There’s just too many credible witnesses alleging that Senator Leila de Lima, when she was President Aquino’s Justice Secretary, protected the lucrative billion-peso drug trade in the Bilibid National Prison, and that the drug lords who were inmates there, upon de Lima’s demand, raised at least P20 million for her campaign to get a senatorial seat in the last elections.
I listened Monday to the testimonies of seven out of the more than 30 witnesses whom the Justice department said submitted sworn testimonies linking de Lima to the Bilibid drug lords.
Contrast that to the single, very dubious witness Norie Unas who accused former Gloria Macapagal-Arroyo’s “electoral sabotage” in the 2007 elections, for which she was incarcerated for four years. Unas was a long-time assistant of Governor Andal Ampatuan, Sr., the top suspect in the Maguindanao Massacre,. He was threatened to be included among the 36 accused for the massacre if he didn’t testify against Arroyo. Or to another single witness, an admitted killer Edgardo Matobato, who implicated President Duterte in the operations of the Davao Death Squad.
I watched the whole afternoon the other day until the evening the House of Representatives’ Justice Committee’s hearing (which lasted 13 hours) in which Justice Secretary Vitaliano Aguirre presented the witnesses, together with their signed, sworn testimonies.
You can only appreciate how credible the witnesses are, how much De Lima is in deep trouble, if you endured the many hours listening to the hearing, as I did.
The hearing revealed how far from being an Inquisition the hearings were, in contrast to those conducted during the Aquino administration. Justice Committee chair Reynaldo Umali, who presided over these recent hearings, was a Liberal Party stalwart, its treasurer during the past regime.
The hearing showed how certain congressmen grilled the witnesses in their clumsy attempts to destroy their credibility but failed, as Rep. Vicente Veloso tried to do in an irritating, stupid way. How deep de Lima’s personal and financial involvement had been with the drug lords, that she visited its maximum-security section a dozen of times. How much the National Prison had been made into a drug lords resort, that one Chinese-Filipino drug lord claimed he paid Justice Undersecretary Francisco Baraan P1 million just to be transferred back from its prisons in an island province to Bilibid. How huge the illegal drug trade had been under de Lima and Aquino, with two Chinese-Filipino drug lords estimating it as a billion-peso industry. How intimate De Lima’s relationship with her driver-security aide Ronnie Dayan, with the man reportedly even dominating her, at the same time acting as her agent, who collected the dirty drug money for her.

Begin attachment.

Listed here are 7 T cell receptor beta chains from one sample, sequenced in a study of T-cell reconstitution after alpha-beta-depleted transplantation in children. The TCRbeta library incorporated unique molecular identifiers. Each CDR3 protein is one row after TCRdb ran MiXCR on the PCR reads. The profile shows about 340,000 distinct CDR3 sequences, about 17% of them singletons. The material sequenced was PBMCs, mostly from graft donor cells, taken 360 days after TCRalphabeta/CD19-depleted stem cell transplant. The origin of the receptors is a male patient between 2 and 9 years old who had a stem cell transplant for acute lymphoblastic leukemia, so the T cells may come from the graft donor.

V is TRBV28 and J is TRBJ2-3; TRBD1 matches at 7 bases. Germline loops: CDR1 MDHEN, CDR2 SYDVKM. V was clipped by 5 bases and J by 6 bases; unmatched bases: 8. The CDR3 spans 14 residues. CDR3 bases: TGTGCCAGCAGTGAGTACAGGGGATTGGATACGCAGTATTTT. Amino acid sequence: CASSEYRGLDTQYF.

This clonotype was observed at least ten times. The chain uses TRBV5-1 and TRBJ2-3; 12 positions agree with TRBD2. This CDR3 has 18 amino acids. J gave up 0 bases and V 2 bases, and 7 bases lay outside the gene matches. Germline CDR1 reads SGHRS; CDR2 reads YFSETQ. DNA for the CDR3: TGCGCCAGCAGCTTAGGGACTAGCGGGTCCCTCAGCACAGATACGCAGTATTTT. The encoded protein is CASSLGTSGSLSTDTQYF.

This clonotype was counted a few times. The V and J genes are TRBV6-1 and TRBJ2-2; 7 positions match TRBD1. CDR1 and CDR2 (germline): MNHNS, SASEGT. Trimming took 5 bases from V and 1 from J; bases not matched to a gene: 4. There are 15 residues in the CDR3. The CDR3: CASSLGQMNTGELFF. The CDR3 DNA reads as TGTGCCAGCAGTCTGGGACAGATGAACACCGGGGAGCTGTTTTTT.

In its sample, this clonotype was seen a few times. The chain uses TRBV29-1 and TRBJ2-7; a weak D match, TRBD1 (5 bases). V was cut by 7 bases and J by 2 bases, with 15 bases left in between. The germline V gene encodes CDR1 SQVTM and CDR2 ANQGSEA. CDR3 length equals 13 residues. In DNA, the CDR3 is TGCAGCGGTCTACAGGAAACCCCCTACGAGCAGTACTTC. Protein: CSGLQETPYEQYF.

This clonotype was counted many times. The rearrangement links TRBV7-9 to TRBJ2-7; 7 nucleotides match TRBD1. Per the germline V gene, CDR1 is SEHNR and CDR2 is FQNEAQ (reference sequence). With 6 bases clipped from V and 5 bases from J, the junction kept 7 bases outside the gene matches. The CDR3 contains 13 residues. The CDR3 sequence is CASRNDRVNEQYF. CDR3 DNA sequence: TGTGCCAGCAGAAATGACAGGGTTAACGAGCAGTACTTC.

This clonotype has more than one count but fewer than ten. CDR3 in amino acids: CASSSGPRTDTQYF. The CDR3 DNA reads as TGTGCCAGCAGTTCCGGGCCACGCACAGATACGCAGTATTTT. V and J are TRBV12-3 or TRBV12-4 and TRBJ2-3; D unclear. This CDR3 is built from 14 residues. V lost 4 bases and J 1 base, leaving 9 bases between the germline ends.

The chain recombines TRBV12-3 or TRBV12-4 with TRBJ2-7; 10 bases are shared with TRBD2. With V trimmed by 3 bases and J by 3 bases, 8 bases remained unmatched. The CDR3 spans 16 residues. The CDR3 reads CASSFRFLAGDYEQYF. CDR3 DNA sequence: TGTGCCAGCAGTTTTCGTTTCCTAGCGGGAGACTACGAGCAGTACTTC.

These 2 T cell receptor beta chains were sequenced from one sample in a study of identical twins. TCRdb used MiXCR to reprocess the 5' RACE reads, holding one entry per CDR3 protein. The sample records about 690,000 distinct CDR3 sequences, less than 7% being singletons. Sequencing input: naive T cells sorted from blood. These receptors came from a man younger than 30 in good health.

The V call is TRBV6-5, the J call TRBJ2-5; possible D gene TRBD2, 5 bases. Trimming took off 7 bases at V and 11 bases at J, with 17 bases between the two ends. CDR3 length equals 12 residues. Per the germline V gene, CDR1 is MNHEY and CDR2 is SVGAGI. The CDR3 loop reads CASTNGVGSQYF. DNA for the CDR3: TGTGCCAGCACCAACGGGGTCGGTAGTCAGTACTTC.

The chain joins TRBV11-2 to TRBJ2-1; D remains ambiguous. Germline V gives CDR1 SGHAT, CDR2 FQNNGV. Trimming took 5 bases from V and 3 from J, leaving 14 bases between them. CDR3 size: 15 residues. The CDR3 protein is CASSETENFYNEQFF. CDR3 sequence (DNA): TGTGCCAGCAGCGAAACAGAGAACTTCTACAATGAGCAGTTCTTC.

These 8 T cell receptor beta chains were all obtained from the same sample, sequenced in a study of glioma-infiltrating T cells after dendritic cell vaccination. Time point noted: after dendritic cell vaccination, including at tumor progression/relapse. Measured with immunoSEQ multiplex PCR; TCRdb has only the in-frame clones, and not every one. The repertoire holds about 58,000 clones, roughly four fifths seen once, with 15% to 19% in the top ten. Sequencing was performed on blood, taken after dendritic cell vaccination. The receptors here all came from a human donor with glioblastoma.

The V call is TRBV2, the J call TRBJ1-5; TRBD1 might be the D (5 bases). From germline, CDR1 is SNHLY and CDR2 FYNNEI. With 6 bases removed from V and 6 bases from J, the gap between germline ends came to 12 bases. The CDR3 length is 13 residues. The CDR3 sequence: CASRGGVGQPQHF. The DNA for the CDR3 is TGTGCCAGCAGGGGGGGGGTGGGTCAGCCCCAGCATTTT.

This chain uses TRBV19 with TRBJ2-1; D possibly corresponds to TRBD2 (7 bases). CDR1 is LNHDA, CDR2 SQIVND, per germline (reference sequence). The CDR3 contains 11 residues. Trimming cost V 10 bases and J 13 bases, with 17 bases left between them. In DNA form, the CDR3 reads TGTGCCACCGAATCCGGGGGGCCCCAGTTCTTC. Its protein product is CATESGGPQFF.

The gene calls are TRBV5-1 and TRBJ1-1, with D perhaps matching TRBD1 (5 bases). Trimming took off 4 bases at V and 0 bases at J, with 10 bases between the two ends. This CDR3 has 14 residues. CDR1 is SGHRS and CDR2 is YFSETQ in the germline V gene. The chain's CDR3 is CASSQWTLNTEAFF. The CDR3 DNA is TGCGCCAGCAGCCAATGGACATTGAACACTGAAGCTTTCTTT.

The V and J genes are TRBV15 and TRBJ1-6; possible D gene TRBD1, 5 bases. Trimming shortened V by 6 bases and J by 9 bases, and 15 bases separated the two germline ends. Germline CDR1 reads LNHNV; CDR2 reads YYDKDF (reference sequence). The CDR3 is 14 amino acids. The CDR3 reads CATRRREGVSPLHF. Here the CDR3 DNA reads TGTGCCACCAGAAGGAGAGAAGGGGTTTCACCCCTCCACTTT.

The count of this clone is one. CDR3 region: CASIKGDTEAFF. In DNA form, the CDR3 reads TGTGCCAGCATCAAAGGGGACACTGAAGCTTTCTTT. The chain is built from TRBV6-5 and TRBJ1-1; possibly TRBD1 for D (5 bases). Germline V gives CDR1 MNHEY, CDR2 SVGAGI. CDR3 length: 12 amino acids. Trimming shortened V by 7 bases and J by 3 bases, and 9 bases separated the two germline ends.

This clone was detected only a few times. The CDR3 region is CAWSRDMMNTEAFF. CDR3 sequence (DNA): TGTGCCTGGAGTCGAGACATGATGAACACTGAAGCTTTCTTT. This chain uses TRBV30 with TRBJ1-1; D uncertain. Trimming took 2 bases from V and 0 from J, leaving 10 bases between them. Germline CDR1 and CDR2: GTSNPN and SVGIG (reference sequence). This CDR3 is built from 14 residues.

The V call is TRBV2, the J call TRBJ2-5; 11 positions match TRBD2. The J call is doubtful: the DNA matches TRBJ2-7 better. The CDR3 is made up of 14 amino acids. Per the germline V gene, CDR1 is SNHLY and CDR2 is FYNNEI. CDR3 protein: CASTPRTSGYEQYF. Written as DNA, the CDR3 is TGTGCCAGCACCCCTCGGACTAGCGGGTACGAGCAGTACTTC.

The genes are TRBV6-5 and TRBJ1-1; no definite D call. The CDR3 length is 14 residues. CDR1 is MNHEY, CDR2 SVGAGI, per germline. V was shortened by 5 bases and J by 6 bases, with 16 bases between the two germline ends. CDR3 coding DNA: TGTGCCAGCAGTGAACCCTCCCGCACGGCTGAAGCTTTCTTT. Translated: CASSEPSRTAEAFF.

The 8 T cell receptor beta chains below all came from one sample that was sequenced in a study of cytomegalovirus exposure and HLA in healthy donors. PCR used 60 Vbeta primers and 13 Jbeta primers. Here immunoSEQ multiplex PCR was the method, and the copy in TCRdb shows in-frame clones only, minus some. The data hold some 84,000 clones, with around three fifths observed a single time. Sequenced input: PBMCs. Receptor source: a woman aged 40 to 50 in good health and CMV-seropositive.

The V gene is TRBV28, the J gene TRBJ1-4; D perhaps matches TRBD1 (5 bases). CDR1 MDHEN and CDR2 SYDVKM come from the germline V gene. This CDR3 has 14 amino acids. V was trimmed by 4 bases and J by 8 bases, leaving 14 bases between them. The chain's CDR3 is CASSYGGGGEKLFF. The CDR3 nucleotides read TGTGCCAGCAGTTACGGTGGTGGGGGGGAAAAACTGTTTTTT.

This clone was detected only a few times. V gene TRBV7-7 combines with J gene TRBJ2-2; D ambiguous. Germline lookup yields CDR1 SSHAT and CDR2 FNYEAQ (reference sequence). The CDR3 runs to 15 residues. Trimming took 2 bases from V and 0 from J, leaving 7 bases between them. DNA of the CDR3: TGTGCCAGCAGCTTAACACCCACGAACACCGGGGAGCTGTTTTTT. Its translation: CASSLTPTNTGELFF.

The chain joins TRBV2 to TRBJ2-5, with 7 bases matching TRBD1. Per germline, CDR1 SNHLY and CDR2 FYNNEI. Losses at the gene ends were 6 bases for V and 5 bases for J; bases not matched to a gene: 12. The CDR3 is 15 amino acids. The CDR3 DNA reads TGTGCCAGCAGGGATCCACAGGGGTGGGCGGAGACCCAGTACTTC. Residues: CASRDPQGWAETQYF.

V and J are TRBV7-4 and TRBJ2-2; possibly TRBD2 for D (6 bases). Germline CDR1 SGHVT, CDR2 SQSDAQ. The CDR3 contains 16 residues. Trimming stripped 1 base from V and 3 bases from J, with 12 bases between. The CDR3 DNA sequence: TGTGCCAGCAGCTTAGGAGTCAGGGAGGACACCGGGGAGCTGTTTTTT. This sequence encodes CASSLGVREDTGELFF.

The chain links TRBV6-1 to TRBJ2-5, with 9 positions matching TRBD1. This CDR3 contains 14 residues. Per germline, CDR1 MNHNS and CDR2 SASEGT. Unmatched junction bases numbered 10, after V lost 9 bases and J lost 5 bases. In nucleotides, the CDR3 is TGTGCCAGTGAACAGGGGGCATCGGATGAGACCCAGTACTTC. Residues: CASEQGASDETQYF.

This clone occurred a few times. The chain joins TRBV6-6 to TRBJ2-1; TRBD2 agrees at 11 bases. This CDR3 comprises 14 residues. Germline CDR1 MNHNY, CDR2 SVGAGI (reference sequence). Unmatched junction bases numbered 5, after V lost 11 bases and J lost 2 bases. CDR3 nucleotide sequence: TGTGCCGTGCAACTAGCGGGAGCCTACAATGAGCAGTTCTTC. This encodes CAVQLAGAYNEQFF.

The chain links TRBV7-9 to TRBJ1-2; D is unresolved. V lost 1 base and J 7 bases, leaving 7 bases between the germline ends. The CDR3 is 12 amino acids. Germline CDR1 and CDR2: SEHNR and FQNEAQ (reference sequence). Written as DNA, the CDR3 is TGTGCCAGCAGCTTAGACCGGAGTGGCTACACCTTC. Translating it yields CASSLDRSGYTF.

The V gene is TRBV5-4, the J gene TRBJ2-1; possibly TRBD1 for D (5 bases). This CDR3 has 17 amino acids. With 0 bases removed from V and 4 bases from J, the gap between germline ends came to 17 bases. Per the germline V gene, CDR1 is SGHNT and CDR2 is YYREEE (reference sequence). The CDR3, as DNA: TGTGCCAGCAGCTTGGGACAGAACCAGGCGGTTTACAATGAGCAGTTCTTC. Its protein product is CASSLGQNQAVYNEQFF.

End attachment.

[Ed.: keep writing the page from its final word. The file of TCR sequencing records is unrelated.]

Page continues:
It is a shame, and even scandalous, that the TV networks devoted only a few minutes to its coverage of the hearings. GMA 7 even had a much longer coverage of de Lima crying (literally) that she is being persecuted, and speaking in a Holy Mass at the CBCP chapel. (Are these priests and nuns who allowed her to do so ignorant or plain stupid that they didn’t see that she was simply using them to stage her fake drama of being persecuted, as Jun Lozada did?)
No doubt on witnesses
I have watched so many such hearings in Congress, and I have to say there can be no doubt on the veracity of the witnesses’ main testimony. “Main,” as there were differences in some details they presented, but such inconsistencies only mean that they weren’t given a script to follow, and they were in certain cases, quite naturally trying to save their own necks. For example: Jaybee Sebastian claims he wasn’t the top drug lord in prison, contesting Herbert Colangco’s testimony. It was Colangco who was the top drug lord, Sebastian claimed.
The witnesses’ backgrounds were so diverse and their involvements in activities inside the Bilibid Prison so different.
Among them: the Filipino-Chinese drug-lord inmates Vicente Sy and Peter Co, who procured the supply of shabu from abroad and in the country; the three gang leaders who distributed within and outside the prison camp the illegal drugs supplied by the Chinese-Filipinos, Herbert Colangco, Jaybee Sebastian and Nonilo Arile; Colangco’s “talent manager” Reynante Diaz, a non-inmate who managed the gang leader’s concerts in the national prison, and procured high-class prostitutes for him; a former National Bureau of Investigation deputy director who supervised Bilibid for a time, Rafael Ragos; former police officer and kidnapping convict Rodolfo Magleo; and even de Lima’s two close-in security personnel, who were soldiers assigned from the Presidential Security Guards.